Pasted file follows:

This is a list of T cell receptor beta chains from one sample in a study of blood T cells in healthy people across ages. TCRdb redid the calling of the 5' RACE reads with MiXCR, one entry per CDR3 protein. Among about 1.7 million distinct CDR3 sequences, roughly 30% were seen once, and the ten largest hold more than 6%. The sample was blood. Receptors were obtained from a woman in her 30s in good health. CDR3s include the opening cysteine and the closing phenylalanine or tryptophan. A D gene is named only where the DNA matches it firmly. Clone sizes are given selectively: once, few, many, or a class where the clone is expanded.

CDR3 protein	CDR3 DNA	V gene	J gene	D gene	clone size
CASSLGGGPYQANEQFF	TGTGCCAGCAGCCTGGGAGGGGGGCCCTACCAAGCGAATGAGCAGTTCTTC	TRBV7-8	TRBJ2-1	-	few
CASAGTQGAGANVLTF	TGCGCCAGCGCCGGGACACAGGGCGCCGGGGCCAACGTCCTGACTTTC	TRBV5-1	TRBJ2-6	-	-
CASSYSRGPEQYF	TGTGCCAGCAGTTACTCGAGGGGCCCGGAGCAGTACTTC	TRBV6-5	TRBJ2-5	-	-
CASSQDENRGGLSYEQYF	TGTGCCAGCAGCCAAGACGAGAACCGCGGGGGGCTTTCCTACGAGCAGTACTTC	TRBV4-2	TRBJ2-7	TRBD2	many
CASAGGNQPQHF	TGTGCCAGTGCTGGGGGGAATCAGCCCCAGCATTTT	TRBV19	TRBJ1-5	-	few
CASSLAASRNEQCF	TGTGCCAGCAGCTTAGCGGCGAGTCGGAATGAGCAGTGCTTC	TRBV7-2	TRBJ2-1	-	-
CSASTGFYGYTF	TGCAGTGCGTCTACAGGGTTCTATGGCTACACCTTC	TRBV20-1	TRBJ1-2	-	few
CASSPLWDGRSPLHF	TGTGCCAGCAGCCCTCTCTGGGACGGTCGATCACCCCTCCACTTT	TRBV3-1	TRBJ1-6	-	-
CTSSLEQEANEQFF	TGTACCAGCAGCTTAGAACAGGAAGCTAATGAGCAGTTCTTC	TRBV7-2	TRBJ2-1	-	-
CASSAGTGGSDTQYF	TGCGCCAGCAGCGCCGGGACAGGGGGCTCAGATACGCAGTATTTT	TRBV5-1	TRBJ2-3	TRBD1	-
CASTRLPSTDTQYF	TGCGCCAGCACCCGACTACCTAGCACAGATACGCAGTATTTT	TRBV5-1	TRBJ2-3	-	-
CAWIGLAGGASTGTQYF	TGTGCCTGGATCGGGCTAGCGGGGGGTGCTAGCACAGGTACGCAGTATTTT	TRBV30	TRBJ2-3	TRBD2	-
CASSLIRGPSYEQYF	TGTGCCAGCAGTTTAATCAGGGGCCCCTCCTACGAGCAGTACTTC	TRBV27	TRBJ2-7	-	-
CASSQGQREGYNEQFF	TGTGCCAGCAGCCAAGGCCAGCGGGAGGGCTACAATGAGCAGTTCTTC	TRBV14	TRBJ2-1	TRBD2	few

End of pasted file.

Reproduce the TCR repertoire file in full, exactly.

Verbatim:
This is a list of T cell receptor beta chains from one sample in a study of blood T cells in healthy people across ages. TCRdb redid the calling of the 5' RACE reads with MiXCR, one entry per CDR3 protein. Among about 1.7 million distinct CDR3 sequences, roughly 30% were seen once, and the ten largest hold more than 6%. The sample was blood. Receptors were obtained from a woman in her 30s in good health. CDR3s include the opening cysteine and the closing phenylalanine or tryptophan. A D gene is named only where the DNA matches it firmly. Clone sizes are given selectively: once, few, many, or a class where the clone is expanded.

CDR3 protein	CDR3 DNA	V gene	J gene	D gene	clone size
CASSLGGGPYQANEQFF	TGTGCCAGCAGCCTGGGAGGGGGGCCCTACCAAGCGAATGAGCAGTTCTTC	TRBV7-8	TRBJ2-1	-	few
CASAGTQGAGANVLTF	TGCGCCAGCGCCGGGACACAGGGCGCCGGGGCCAACGTCCTGACTTTC	TRBV5-1	TRBJ2-6	-	-
CASSYSRGPEQYF	TGTGCCAGCAGTTACTCGAGGGGCCCGGAGCAGTACTTC	TRBV6-5	TRBJ2-5	-	-
CASSQDENRGGLSYEQYF	TGTGCCAGCAGCCAAGACGAGAACCGCGGGGGGCTTTCCTACGAGCAGTACTTC	TRBV4-2	TRBJ2-7	TRBD2	many
CASAGGNQPQHF	TGTGCCAGTGCTGGGGGGAATCAGCCCCAGCATTTT	TRBV19	TRBJ1-5	-	few
CASSLAASRNEQCF	TGTGCCAGCAGCTTAGCGGCGAGTCGGAATGAGCAGTGCTTC	TRBV7-2	TRBJ2-1	-	-
CSASTGFYGYTF	TGCAGTGCGTCTACAGGGTTCTATGGCTACACCTTC	TRBV20-1	TRBJ1-2	-	few
CASSPLWDGRSPLHF	TGTGCCAGCAGCCCTCTCTGGGACGGTCGATCACCCCTCCACTTT	TRBV3-1	TRBJ1-6	-	-
CTSSLEQEANEQFF	TGTACCAGCAGCTTAGAACAGGAAGCTAATGAGCAGTTCTTC	TRBV7-2	TRBJ2-1	-	-
CASSAGTGGSDTQYF	TGCGCCAGCAGCGCCGGGACAGGGGGCTCAGATACGCAGTATTTT	TRBV5-1	TRBJ2-3	TRBD1	-
CASTRLPSTDTQYF	TGCGCCAGCACCCGACTACCTAGCACAGATACGCAGTATTTT	TRBV5-1	TRBJ2-3	-	-
CAWIGLAGGASTGTQYF	TGTGCCTGGATCGGGCTAGCGGGGGGTGCTAGCACAGGTACGCAGTATTTT	TRBV30	TRBJ2-3	TRBD2	-
CASSLIRGPSYEQYF	TGTGCCAGCAGTTTAATCAGGGGCCCCTCCTACGAGCAGTACTTC	TRBV27	TRBJ2-7	-	-
CASSQGQREGYNEQFF	TGTGCCAGCAGCCAAGGCCAGCGGGAGGGCTACAATGAGCAGTTCTTC	TRBV14	TRBJ2-1	TRBD2	few